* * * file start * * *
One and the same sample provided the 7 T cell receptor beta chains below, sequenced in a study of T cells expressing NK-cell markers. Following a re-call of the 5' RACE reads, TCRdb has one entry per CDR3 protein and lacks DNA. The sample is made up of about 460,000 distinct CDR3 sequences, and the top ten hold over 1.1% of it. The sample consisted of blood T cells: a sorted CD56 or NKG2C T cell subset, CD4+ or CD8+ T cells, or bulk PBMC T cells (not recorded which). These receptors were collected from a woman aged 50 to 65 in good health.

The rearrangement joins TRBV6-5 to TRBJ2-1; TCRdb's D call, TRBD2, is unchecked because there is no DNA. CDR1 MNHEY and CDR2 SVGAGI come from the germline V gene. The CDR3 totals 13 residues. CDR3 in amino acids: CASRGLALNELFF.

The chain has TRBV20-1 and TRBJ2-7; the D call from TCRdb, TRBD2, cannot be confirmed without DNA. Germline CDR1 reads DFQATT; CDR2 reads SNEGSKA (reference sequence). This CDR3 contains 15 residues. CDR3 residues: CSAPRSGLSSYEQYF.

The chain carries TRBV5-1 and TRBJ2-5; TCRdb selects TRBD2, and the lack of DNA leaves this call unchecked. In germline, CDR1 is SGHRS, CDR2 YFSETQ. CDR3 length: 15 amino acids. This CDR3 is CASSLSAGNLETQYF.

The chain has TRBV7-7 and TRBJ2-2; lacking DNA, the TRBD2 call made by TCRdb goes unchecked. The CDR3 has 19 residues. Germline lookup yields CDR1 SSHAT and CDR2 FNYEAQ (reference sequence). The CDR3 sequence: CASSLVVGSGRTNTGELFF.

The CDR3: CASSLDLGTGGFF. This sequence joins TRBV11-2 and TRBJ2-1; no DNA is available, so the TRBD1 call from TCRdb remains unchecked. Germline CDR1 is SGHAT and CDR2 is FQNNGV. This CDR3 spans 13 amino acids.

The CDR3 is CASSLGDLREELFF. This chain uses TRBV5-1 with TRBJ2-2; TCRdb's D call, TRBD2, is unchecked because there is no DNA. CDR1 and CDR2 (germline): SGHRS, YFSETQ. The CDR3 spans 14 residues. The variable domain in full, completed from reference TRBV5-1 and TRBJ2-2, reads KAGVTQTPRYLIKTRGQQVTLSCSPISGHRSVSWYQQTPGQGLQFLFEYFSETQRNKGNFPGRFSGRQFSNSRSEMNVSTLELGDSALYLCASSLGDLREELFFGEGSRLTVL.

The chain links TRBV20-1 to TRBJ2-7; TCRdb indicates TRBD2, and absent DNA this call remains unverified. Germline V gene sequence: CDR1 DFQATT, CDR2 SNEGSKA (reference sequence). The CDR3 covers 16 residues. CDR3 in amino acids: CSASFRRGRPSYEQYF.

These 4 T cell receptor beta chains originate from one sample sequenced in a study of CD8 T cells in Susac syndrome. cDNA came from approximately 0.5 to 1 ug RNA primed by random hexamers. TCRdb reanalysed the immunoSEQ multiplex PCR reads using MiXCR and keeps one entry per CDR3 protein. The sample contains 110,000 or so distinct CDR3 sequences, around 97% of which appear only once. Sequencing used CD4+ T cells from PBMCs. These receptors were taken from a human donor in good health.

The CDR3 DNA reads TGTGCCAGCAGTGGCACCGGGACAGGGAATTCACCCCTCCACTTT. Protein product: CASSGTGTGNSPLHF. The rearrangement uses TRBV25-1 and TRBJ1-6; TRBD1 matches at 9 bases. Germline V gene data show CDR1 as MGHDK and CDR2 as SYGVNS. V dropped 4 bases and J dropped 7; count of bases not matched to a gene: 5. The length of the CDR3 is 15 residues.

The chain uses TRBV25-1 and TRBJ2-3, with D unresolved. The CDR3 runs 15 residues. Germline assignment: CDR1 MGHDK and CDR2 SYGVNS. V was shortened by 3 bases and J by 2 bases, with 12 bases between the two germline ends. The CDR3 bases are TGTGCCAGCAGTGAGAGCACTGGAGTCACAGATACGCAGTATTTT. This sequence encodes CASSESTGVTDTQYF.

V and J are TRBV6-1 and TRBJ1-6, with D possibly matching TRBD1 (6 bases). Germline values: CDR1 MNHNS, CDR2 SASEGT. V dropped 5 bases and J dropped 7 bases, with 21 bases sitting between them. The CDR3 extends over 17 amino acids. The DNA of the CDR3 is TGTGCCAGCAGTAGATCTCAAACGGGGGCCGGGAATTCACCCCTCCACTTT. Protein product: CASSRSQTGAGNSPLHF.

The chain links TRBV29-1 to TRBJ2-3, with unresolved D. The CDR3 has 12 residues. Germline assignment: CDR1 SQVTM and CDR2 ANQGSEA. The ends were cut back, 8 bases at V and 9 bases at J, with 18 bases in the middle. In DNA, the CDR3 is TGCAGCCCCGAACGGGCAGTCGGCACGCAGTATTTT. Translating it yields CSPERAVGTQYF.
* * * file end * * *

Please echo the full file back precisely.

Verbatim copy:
One and the same sample provided the 7 T cell receptor beta chains below, sequenced in a study of T cells expressing NK-cell markers. Following a re-call of the 5' RACE reads, TCRdb has one entry per CDR3 protein and lacks DNA. The sample is made up of about 460,000 distinct CDR3 sequences, and the top ten hold over 1.1% of it. The sample consisted of blood T cells: a sorted CD56 or NKG2C T cell subset, CD4+ or CD8+ T cells, or bulk PBMC T cells (not recorded which). These receptors were collected from a woman aged 50 to 65 in good health.

The rearrangement joins TRBV6-5 to TRBJ2-1; TCRdb's D call, TRBD2, is unchecked because there is no DNA. CDR1 MNHEY and CDR2 SVGAGI come from the germline V gene. The CDR3 totals 13 residues. CDR3 in amino acids: CASRGLALNELFF.

The chain has TRBV20-1 and TRBJ2-7; the D call from TCRdb, TRBD2, cannot be confirmed without DNA. Germline CDR1 reads DFQATT; CDR2 reads SNEGSKA (reference sequence). This CDR3 contains 15 residues. CDR3 residues: CSAPRSGLSSYEQYF.

The chain carries TRBV5-1 and TRBJ2-5; TCRdb selects TRBD2, and the lack of DNA leaves this call unchecked. In germline, CDR1 is SGHRS, CDR2 YFSETQ. CDR3 length: 15 amino acids. This CDR3 is CASSLSAGNLETQYF.

The chain has TRBV7-7 and TRBJ2-2; lacking DNA, the TRBD2 call made by TCRdb goes unchecked. The CDR3 has 19 residues. Germline lookup yields CDR1 SSHAT and CDR2 FNYEAQ (reference sequence). The CDR3 sequence: CASSLVVGSGRTNTGELFF.

The CDR3: CASSLDLGTGGFF. This sequence joins TRBV11-2 and TRBJ2-1; no DNA is available, so the TRBD1 call from TCRdb remains unchecked. Germline CDR1 is SGHAT and CDR2 is FQNNGV. This CDR3 spans 13 amino acids.

The CDR3 is CASSLGDLREELFF. This chain uses TRBV5-1 with TRBJ2-2; TCRdb's D call, TRBD2, is unchecked because there is no DNA. CDR1 and CDR2 (germline): SGHRS, YFSETQ. The CDR3 spans 14 residues. The variable domain in full, completed from reference TRBV5-1 and TRBJ2-2, reads KAGVTQTPRYLIKTRGQQVTLSCSPISGHRSVSWYQQTPGQGLQFLFEYFSETQRNKGNFPGRFSGRQFSNSRSEMNVSTLELGDSALYLCASSLGDLREELFFGEGSRLTVL.

The chain links TRBV20-1 to TRBJ2-7; TCRdb indicates TRBD2, and absent DNA this call remains unverified. Germline V gene sequence: CDR1 DFQATT, CDR2 SNEGSKA (reference sequence). The CDR3 covers 16 residues. CDR3 in amino acids: CSASFRRGRPSYEQYF.

These 4 T cell receptor beta chains originate from one sample sequenced in a study of CD8 T cells in Susac syndrome. cDNA came from approximately 0.5 to 1 ug RNA primed by random hexamers. TCRdb reanalysed the immunoSEQ multiplex PCR reads using MiXCR and keeps one entry per CDR3 protein. The sample contains 110,000 or so distinct CDR3 sequences, around 97% of which appear only once. Sequencing used CD4+ T cells from PBMCs. These receptors were taken from a human donor in good health.

The CDR3 DNA reads TGTGCCAGCAGTGGCACCGGGACAGGGAATTCACCCCTCCACTTT. Protein product: CASSGTGTGNSPLHF. The rearrangement uses TRBV25-1 and TRBJ1-6; TRBD1 matches at 9 bases. Germline V gene data show CDR1 as MGHDK and CDR2 as SYGVNS. V dropped 4 bases and J dropped 7; count of bases not matched to a gene: 5. The length of the CDR3 is 15 residues.

The chain uses TRBV25-1 and TRBJ2-3, with D unresolved. The CDR3 runs 15 residues. Germline assignment: CDR1 MGHDK and CDR2 SYGVNS. V was shortened by 3 bases and J by 2 bases, with 12 bases between the two germline ends. The CDR3 bases are TGTGCCAGCAGTGAGAGCACTGGAGTCACAGATACGCAGTATTTT. This sequence encodes CASSESTGVTDTQYF.

V and J are TRBV6-1 and TRBJ1-6, with D possibly matching TRBD1 (6 bases). Germline values: CDR1 MNHNS, CDR2 SASEGT. V dropped 5 bases and J dropped 7 bases, with 21 bases sitting between them. The CDR3 extends over 17 amino acids. The DNA of the CDR3 is TGTGCCAGCAGTAGATCTCAAACGGGGGCCGGGAATTCACCCCTCCACTTT. Protein product: CASSRSQTGAGNSPLHF.

The chain links TRBV29-1 to TRBJ2-3, with unresolved D. The CDR3 has 12 residues. Germline assignment: CDR1 SQVTM and CDR2 ANQGSEA. The ends were cut back, 8 bases at V and 9 bases at J, with 18 bases in the middle. In DNA, the CDR3 is TGCAGCCCCGAACGGGCAGTCGGCACGCAGTATTTT. Translating it yields CSPERAVGTQYF.